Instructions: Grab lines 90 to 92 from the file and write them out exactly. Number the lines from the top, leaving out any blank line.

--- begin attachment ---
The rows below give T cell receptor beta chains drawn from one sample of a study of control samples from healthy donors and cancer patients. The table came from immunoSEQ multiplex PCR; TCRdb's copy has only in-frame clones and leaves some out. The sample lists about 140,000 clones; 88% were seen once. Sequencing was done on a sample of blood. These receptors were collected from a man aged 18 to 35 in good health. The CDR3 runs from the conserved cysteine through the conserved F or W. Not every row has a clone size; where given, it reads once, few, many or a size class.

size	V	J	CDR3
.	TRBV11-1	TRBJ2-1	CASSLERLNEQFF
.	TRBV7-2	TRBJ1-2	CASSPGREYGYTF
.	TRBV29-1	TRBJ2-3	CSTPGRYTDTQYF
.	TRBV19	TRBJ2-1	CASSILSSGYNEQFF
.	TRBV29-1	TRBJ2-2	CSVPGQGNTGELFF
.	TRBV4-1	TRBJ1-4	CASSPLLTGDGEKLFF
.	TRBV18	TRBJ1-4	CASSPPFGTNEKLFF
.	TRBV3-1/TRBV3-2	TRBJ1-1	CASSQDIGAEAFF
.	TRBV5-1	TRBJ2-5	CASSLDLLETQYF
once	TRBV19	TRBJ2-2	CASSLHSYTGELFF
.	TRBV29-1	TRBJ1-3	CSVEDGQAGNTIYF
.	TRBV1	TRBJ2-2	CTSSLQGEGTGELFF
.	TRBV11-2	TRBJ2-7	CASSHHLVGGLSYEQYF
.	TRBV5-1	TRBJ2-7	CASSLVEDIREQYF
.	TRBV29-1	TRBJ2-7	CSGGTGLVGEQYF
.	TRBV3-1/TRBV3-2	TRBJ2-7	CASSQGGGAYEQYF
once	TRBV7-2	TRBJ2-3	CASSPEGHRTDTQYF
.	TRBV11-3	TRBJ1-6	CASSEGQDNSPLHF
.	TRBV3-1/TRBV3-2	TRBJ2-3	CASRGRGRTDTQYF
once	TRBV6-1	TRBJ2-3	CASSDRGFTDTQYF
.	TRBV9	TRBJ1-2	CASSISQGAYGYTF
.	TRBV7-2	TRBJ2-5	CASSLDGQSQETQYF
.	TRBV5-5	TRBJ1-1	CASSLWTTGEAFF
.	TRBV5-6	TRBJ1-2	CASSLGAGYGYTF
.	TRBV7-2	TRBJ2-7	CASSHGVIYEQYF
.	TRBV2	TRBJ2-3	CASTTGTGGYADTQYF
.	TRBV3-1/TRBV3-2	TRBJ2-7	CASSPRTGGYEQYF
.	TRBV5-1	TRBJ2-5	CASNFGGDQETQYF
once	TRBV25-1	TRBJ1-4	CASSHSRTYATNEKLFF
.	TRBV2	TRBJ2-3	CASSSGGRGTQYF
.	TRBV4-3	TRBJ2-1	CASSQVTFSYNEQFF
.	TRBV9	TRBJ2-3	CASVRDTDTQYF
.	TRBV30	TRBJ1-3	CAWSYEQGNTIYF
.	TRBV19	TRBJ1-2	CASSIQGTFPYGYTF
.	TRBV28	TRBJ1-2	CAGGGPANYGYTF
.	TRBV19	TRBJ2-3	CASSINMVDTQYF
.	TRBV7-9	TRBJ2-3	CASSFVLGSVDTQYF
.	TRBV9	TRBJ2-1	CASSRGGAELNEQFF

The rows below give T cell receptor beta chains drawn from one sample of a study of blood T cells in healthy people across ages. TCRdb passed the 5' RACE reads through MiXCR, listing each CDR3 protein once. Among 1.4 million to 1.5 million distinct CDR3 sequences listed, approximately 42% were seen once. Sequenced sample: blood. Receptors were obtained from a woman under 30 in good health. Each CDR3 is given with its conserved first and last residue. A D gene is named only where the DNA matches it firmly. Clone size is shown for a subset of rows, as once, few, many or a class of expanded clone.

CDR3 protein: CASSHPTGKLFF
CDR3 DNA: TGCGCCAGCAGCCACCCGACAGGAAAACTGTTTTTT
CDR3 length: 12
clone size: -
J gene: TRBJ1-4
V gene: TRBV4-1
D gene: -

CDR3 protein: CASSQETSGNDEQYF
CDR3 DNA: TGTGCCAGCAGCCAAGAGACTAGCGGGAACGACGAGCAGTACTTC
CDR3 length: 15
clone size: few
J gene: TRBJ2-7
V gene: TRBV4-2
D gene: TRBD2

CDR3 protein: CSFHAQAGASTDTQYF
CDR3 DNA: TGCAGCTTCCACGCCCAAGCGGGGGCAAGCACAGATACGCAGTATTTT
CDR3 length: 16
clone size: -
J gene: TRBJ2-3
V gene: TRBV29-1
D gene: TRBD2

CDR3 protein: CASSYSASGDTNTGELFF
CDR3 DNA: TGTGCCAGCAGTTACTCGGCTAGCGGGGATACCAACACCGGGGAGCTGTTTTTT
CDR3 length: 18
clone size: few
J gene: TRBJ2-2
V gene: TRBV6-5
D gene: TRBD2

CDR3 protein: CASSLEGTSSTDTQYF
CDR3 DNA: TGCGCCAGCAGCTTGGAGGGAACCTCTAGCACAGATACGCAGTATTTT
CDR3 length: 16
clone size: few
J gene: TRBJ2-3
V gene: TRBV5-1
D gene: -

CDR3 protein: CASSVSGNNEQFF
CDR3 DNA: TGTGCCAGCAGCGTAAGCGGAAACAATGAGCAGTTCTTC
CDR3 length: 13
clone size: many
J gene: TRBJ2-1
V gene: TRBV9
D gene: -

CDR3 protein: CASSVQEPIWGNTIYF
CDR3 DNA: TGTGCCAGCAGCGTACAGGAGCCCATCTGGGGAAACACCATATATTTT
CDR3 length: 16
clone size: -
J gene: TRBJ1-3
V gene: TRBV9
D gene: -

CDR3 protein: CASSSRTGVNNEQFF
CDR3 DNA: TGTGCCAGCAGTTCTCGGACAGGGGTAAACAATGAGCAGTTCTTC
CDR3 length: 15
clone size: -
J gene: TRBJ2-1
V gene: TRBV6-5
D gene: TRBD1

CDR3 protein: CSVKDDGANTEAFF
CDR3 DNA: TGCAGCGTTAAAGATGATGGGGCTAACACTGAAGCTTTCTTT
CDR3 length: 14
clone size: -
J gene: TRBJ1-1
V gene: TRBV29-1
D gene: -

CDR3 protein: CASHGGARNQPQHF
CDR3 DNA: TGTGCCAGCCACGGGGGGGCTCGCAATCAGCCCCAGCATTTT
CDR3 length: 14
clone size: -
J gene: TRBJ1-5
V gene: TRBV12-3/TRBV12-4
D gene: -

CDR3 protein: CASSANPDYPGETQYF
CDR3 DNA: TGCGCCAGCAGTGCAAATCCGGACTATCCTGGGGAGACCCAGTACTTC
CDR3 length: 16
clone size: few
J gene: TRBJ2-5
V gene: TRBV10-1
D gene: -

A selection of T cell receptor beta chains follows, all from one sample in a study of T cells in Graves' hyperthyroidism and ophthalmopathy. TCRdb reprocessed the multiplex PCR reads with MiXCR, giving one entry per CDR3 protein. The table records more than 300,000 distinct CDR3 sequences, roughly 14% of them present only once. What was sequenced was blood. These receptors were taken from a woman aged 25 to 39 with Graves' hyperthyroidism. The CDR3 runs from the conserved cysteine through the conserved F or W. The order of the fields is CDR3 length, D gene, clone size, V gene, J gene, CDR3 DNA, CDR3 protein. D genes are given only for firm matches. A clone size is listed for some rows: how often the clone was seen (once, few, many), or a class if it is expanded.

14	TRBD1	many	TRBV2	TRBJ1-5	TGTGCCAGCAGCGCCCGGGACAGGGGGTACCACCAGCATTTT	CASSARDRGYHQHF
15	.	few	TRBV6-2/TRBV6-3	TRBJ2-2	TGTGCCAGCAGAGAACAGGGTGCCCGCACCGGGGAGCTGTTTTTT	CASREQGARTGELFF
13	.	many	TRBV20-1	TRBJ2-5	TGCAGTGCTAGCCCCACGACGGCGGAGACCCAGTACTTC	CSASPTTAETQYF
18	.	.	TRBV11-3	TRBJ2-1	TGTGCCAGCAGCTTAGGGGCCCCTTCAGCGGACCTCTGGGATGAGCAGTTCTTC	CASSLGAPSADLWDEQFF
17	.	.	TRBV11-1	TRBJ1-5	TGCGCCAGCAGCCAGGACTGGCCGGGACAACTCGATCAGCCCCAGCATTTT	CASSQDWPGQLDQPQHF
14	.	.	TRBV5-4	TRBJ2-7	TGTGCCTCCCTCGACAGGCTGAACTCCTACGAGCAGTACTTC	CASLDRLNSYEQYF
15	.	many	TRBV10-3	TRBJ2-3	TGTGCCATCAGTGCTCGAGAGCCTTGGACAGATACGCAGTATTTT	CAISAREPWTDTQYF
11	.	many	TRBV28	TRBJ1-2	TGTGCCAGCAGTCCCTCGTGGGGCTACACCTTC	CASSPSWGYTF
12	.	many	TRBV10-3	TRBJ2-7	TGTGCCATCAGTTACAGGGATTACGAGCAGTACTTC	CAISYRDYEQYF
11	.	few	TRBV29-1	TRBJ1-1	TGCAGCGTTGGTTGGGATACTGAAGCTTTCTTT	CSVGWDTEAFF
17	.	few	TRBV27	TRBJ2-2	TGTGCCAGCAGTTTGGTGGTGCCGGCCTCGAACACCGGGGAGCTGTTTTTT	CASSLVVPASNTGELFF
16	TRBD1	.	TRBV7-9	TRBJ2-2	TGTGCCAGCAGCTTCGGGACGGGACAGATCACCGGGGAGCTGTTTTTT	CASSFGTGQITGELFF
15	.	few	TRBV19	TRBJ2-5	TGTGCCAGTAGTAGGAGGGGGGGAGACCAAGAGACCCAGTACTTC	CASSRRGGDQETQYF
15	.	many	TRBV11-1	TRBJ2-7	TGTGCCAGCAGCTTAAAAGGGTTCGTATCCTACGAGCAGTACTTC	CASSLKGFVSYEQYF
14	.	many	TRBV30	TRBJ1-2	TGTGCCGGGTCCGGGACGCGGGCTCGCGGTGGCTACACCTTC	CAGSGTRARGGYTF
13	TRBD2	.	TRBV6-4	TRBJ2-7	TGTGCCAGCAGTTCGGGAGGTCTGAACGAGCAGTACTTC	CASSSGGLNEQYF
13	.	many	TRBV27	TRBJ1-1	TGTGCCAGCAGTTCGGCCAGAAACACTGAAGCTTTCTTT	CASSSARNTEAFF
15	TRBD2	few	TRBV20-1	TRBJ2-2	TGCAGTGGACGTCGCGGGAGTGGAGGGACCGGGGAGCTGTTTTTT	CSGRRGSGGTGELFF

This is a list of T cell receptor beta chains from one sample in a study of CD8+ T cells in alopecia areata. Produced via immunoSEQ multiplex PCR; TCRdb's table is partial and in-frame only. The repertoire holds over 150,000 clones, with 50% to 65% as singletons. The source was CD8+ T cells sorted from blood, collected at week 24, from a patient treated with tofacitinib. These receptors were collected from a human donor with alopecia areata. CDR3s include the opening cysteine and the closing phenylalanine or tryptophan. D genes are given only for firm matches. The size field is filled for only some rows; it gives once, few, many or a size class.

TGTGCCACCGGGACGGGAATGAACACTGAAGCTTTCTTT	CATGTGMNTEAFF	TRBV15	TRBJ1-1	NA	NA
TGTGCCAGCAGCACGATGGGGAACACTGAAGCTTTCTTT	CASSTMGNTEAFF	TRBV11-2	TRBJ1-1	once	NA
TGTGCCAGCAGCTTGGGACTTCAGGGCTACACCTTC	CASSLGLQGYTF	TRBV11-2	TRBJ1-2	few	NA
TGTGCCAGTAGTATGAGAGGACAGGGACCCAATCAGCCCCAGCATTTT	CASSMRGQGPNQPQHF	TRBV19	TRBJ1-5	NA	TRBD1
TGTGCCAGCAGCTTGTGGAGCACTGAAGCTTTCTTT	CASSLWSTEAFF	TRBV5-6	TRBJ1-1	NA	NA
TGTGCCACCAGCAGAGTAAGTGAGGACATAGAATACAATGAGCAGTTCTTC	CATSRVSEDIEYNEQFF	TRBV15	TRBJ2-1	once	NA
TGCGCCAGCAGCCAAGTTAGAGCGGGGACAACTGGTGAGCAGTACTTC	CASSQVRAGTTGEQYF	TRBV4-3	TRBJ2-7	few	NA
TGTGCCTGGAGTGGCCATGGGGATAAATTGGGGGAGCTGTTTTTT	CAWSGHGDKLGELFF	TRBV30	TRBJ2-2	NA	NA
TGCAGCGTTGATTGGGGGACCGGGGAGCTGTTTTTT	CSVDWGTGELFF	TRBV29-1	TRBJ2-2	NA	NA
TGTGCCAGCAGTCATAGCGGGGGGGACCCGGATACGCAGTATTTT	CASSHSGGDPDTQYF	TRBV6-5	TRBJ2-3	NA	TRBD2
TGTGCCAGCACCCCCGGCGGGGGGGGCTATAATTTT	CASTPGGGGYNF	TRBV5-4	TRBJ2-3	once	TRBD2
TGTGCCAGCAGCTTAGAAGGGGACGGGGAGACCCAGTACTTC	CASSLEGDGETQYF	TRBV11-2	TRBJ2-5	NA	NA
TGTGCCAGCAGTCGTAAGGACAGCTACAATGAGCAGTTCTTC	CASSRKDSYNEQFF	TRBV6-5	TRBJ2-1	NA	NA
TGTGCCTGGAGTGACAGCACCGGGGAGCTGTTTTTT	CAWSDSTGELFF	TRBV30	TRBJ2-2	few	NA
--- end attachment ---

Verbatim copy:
D gene: -

CDR3 protein: CASSSRTGVNNEQFF
CDR3 DNA: TGTGCCAGCAGTTCTCGGACAGGGGTAAACAATGAGCAGTTCTTC